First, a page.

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Dhrupad is the oldest form of classical music still practiced today in India; it forms part of Hindustani and Northern Indian music. Originally, Dhrupad was sung at temples as a form of prayer, in order to pay homage to the divine through sound. Dhrupad, a form of singing that sets mainly Sanskrit texts, has been handed down orally through centuries from one generation to the next, mainly within families of musicians, and today also from master to students. A Dhrupad performance begins with the Alap, a slow, gradual introduction of the raga through flowing melodic patterns. Then the tempo increases slowly, until the faster passages are dominated by playful and dynamic ornamentations. Uday Bhawalkar is one of the most important Dhrupad protagonists of the younger generation.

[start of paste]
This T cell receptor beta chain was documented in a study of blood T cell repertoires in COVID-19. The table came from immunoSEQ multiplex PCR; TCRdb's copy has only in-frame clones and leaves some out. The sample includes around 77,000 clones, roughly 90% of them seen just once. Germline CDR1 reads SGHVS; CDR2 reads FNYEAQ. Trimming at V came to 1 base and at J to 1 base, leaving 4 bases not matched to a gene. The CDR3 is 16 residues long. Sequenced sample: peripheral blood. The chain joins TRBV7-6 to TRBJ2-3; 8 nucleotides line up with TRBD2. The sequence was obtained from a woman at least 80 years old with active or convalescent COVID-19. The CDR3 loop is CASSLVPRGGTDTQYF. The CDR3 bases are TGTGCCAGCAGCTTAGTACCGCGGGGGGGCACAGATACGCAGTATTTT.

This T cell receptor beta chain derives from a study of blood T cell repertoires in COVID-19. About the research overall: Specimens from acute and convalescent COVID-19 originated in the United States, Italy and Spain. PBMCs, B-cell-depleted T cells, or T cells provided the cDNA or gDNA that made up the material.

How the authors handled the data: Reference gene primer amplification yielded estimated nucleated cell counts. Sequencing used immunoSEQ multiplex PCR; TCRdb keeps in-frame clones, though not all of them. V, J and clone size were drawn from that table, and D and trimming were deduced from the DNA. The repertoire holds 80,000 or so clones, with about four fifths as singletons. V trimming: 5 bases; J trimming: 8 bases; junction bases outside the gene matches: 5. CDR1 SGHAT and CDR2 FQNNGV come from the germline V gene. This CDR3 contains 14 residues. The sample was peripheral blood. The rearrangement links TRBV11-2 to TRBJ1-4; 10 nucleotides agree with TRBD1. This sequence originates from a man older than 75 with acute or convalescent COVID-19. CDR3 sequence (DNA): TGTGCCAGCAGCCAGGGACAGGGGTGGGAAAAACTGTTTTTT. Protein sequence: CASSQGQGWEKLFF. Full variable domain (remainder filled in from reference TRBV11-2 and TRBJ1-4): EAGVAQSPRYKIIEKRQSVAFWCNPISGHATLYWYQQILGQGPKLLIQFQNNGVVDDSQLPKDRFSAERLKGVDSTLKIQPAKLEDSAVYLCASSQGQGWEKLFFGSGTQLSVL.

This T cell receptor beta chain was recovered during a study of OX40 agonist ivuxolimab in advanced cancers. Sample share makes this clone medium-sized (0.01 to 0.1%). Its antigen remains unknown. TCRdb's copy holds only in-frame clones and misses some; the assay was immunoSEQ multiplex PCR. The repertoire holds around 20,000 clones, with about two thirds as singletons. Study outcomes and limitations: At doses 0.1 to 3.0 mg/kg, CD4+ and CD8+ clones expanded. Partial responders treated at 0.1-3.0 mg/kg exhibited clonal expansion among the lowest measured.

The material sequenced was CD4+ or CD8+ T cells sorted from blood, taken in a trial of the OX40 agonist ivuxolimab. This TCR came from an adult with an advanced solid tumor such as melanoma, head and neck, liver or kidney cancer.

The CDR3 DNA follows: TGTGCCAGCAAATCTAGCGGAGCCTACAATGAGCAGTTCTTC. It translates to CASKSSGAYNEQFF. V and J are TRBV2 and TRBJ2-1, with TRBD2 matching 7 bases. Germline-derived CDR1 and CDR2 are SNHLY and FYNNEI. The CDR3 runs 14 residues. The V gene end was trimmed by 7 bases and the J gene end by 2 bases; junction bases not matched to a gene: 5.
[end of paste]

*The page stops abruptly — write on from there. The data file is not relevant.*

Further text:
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Uday Bhawalkar, VocalsPratap Awad, PakhawajPrassanna Vishwanathan, Tanpura and Vocals
SERIES "Ouverture spirituelle • Christianity and Hinduism"
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